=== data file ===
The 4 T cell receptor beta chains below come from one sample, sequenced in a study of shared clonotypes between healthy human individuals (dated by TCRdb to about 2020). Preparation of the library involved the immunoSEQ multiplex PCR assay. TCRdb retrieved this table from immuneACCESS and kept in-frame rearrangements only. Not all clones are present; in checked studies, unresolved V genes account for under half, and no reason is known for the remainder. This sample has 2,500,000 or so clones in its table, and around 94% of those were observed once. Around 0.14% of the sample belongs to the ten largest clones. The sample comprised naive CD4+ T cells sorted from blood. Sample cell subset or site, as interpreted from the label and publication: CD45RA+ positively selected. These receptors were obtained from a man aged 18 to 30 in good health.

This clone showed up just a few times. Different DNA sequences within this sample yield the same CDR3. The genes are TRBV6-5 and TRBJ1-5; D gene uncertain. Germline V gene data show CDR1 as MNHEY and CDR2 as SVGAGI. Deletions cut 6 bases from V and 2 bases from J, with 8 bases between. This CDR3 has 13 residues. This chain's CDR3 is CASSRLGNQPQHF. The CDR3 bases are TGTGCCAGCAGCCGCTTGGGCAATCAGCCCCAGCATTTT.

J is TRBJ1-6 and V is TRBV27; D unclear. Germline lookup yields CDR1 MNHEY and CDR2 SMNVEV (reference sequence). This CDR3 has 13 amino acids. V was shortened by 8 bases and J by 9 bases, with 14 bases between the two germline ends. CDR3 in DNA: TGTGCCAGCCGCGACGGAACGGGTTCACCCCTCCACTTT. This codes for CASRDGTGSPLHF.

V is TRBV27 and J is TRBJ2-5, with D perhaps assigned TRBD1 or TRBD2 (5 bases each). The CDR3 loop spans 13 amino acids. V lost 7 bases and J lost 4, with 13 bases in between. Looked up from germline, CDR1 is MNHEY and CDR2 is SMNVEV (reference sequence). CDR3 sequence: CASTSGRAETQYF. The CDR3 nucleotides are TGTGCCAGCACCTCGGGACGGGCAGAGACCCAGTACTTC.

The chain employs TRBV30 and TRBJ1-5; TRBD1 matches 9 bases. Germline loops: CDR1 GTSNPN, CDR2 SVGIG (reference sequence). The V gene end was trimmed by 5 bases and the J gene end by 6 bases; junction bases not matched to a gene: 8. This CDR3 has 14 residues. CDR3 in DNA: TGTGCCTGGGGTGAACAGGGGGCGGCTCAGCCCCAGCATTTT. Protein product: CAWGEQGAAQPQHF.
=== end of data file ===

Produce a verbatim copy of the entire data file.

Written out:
The 4 T cell receptor beta chains below come from one sample, sequenced in a study of shared clonotypes between healthy human individuals (dated by TCRdb to about 2020). Preparation of the library involved the immunoSEQ multiplex PCR assay. TCRdb retrieved this table from immuneACCESS and kept in-frame rearrangements only. Not all clones are present; in checked studies, unresolved V genes account for under half, and no reason is known for the remainder. This sample has 2,500,000 or so clones in its table, and around 94% of those were observed once. Around 0.14% of the sample belongs to the ten largest clones. The sample comprised naive CD4+ T cells sorted from blood. Sample cell subset or site, as interpreted from the label and publication: CD45RA+ positively selected. These receptors were obtained from a man aged 18 to 30 in good health.

This clone showed up just a few times. Different DNA sequences within this sample yield the same CDR3. The genes are TRBV6-5 and TRBJ1-5; D gene uncertain. Germline V gene data show CDR1 as MNHEY and CDR2 as SVGAGI. Deletions cut 6 bases from V and 2 bases from J, with 8 bases between. This CDR3 has 13 residues. This chain's CDR3 is CASSRLGNQPQHF. The CDR3 bases are TGTGCCAGCAGCCGCTTGGGCAATCAGCCCCAGCATTTT.

J is TRBJ1-6 and V is TRBV27; D unclear. Germline lookup yields CDR1 MNHEY and CDR2 SMNVEV (reference sequence). This CDR3 has 13 amino acids. V was shortened by 8 bases and J by 9 bases, with 14 bases between the two germline ends. CDR3 in DNA: TGTGCCAGCCGCGACGGAACGGGTTCACCCCTCCACTTT. This codes for CASRDGTGSPLHF.

V is TRBV27 and J is TRBJ2-5, with D perhaps assigned TRBD1 or TRBD2 (5 bases each). The CDR3 loop spans 13 amino acids. V lost 7 bases and J lost 4, with 13 bases in between. Looked up from germline, CDR1 is MNHEY and CDR2 is SMNVEV (reference sequence). CDR3 sequence: CASTSGRAETQYF. The CDR3 nucleotides are TGTGCCAGCACCTCGGGACGGGCAGAGACCCAGTACTTC.

The chain employs TRBV30 and TRBJ1-5; TRBD1 matches 9 bases. Germline loops: CDR1 GTSNPN, CDR2 SVGIG (reference sequence). The V gene end was trimmed by 5 bases and the J gene end by 6 bases; junction bases not matched to a gene: 8. This CDR3 has 14 residues. CDR3 in DNA: TGTGCCTGGGGTGAACAGGGGGCGGCTCAGCCCCAGCATTTT. Protein product: CAWGEQGAAQPQHF.